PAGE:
Warning: According to Ryan Murphy — the brain behind Rubber Man, Bloody Face, and dozens of other horrifying creations that’ve dominated three seasons of FX’s American Horror Story — the anthology’s fourth season, subtitled Freak Show, features “the most terrifying clown of all time.” And given the fact that he whipped out his iPhone to show a photo of said clown when BuzzFeed recently visited the AHS: Freak Show set in New Orleans, consider that assertion confirmed.
When Twisty the Clown (played by John Carroll Lynch) makes his Freak Show debut, pop culture’s prevailing nightmare-inducing clown, Pennywise (played by Tim Curry in Stephen King’s It), will soon be forgotten. “We said in the writer’s room that if we were going to do clowns, we were going to create the most terrifying clown of all time,” Murphy told BuzzFeed News. “That was our goal when we were writing him, but I’m worried about people being too afraid of our clown. It’s heart-stopping what he does. I’m worried. I’m worried that people are going to have cardiac arrests… The clown’s intro in the first episode is … even I was terrified of it. It’s brutal. Two crew members told me they have had nightmares about this clown since we started shooting and they’re not even scared of clowns. I think he’s pretty extraordinary because, when you see why he’s a clown and why he’s wearing the mask … just you wait.”
Twisty is made infinitely more intimidating given Lynch’s stature. “I have a physical presence that has to be dealt with,” the 6-foot-3 character actor told BuzzFeed News on set. And that impact is only exacerbated by elaborate makeup and costume. “People are honestly terrified of me,” he said with a laugh of how the cast and crew have reacted to him on set. “Just standing around in the makeup, not even filming. They’re freaked out.”
Lynch, who doesn’t enjoy watching horror movies (“I walked out of The Exorcist,” he admitted), said he was drawn to the character after Murphy explained, in detail, why his clown is so twisted.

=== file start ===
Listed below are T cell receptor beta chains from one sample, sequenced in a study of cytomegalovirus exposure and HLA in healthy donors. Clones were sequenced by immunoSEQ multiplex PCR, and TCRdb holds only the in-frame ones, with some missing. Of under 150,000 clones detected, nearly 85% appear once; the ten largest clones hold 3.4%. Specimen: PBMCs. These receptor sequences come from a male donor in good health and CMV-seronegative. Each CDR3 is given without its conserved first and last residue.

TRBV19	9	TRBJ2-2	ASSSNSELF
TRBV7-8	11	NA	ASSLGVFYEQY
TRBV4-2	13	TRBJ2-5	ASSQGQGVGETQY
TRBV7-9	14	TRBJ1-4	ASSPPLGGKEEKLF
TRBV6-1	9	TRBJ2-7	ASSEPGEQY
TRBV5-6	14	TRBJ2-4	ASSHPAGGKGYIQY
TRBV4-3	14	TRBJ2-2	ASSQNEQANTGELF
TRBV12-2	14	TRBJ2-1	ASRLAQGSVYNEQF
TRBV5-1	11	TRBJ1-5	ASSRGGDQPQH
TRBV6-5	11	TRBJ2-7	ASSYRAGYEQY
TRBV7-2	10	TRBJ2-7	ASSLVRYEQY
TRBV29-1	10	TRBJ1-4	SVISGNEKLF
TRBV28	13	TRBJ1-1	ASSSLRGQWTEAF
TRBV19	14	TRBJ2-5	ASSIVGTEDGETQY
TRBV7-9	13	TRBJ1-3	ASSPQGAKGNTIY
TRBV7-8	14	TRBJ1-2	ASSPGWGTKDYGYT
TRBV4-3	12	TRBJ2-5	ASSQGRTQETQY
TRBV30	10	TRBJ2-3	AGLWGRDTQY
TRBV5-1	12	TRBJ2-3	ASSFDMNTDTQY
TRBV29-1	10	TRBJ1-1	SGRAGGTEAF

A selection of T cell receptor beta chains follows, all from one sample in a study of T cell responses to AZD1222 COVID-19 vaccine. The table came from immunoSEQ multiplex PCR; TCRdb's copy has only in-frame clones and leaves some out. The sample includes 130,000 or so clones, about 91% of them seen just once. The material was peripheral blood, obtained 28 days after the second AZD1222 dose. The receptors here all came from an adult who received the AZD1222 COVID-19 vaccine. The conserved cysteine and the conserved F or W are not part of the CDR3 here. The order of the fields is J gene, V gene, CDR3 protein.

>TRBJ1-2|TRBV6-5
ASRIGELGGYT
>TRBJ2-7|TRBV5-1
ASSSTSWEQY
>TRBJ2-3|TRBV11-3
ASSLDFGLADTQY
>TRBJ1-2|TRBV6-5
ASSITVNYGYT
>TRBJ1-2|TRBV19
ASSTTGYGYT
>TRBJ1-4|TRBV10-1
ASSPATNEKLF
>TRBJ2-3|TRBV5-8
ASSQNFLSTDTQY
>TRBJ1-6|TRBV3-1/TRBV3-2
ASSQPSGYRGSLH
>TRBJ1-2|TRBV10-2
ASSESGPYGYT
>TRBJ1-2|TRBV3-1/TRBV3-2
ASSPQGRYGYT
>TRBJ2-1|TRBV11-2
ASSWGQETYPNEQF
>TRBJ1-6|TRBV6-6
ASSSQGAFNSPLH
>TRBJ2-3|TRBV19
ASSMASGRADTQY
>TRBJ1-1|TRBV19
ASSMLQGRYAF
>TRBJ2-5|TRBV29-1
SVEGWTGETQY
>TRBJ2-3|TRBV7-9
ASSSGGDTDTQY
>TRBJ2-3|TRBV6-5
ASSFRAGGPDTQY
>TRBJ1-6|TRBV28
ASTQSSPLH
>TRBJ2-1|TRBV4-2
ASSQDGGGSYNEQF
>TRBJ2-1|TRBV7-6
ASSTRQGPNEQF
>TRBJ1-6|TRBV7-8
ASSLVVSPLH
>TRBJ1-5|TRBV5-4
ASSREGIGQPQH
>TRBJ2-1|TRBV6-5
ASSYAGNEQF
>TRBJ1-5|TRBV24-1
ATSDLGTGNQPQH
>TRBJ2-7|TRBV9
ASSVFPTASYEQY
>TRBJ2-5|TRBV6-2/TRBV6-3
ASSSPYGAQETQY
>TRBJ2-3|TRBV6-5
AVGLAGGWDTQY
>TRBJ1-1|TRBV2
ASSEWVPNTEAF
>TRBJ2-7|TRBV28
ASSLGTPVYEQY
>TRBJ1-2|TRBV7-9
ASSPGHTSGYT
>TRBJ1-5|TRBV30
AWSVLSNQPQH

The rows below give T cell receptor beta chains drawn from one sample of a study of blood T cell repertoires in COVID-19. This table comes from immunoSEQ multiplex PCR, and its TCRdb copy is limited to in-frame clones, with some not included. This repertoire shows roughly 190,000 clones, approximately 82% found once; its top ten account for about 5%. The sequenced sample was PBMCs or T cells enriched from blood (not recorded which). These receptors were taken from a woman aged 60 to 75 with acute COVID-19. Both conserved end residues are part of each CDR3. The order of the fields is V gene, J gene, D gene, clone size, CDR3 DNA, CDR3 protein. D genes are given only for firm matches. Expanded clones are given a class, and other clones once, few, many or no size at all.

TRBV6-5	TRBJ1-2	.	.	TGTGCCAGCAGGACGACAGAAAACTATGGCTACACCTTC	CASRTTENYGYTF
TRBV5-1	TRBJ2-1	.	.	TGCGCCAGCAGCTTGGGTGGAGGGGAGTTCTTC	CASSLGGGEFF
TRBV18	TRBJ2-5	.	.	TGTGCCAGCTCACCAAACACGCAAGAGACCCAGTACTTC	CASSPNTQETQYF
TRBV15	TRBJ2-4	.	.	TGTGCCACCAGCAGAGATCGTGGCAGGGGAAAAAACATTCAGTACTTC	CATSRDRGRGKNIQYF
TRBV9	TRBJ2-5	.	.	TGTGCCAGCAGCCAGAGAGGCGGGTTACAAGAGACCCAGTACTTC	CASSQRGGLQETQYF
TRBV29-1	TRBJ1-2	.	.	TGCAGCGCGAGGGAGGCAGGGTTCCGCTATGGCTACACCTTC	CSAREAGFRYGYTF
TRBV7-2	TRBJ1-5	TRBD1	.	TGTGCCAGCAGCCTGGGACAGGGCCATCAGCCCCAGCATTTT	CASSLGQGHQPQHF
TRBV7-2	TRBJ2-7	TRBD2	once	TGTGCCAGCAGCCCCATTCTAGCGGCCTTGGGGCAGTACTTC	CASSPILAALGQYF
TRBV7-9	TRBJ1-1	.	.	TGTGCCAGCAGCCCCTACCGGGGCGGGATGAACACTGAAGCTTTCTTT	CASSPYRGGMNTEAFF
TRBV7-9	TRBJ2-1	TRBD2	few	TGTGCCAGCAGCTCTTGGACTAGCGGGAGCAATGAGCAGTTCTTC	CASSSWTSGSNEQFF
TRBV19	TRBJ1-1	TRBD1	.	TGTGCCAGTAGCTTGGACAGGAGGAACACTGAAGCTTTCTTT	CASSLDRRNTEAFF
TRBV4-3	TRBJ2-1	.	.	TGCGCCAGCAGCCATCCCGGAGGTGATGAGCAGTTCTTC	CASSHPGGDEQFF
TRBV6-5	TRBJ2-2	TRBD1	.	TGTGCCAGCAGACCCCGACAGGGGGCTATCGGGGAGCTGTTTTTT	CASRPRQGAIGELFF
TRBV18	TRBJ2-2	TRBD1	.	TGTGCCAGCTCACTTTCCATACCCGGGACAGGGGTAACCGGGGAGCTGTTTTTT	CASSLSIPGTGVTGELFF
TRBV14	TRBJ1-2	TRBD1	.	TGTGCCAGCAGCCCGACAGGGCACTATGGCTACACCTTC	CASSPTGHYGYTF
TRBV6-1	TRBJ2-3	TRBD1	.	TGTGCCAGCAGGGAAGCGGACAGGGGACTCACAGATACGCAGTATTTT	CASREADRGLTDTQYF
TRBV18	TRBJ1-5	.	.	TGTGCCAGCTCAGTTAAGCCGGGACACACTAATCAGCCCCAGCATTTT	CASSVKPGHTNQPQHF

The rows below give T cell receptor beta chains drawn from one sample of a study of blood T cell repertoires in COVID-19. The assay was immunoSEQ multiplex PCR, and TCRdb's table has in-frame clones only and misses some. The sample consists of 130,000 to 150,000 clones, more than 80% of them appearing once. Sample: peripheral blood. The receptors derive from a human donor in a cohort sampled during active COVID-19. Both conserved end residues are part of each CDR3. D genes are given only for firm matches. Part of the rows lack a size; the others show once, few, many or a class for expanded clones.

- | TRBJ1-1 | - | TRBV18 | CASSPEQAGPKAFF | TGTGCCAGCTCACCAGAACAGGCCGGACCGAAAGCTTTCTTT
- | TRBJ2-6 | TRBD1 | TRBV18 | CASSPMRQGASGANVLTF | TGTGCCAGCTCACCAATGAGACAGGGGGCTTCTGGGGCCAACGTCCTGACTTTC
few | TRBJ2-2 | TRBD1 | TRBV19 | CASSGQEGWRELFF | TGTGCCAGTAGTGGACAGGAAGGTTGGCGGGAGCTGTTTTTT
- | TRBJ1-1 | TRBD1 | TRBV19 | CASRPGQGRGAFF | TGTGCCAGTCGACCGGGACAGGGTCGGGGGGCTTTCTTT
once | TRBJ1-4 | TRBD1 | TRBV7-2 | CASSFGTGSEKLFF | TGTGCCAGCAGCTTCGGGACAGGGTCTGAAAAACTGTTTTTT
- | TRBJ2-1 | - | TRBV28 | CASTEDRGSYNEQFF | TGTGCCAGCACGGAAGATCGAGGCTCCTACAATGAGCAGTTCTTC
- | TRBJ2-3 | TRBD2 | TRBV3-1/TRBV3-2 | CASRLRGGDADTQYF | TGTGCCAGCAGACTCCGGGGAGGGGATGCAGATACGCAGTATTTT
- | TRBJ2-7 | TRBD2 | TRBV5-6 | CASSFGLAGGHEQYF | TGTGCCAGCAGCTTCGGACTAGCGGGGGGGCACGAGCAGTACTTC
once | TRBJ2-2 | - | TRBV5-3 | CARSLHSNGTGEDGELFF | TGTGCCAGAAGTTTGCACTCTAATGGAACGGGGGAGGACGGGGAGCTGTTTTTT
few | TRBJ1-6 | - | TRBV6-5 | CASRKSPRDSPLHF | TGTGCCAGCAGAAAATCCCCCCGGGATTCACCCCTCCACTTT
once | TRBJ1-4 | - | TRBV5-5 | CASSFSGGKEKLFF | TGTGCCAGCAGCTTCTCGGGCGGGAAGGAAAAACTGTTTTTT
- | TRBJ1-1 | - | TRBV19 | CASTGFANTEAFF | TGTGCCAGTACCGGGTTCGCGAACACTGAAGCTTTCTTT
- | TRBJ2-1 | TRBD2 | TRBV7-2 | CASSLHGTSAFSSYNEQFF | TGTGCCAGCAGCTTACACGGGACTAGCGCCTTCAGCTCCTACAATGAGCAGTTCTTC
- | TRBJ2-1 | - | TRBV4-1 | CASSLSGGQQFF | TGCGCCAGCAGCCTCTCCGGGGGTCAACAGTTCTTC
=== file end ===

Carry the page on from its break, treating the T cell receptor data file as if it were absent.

“His actions are horrific, but his motives are really strangely, oddly pure. And that’s what is most human and most disturbing about it,” Lynch said. “As an actor, I’ve given up judgement of evil, as long as it’s human evil — we have to see ourselves for what we really are, and we’re capable of horrific things. I don’t intend to advocate for the horrific characters, but I hope they reflect humanity at its most vicious because we need to really look at ourselves and see it. Otherwise, we’re deluding ourselves into thinking we’re not capable of it. I know that I’m capable of doing anything that I’ve done as any character I’ve played. I’m grateful I’m not drawn to doing it, so I haven’t done it, but I’m capable.”
He added, “You can have the most wonderful motives for what you do, but if what you do harms other people, you’re fooling yourself. I hope that’s what people get out of [this character]. If it terrifies people, I’m OK with that — this show is called Horror Story after all — but I hope they see a reflection of their own lives. Even if it means they need to look at what they’re actually doing, not what they think they’re doing.”
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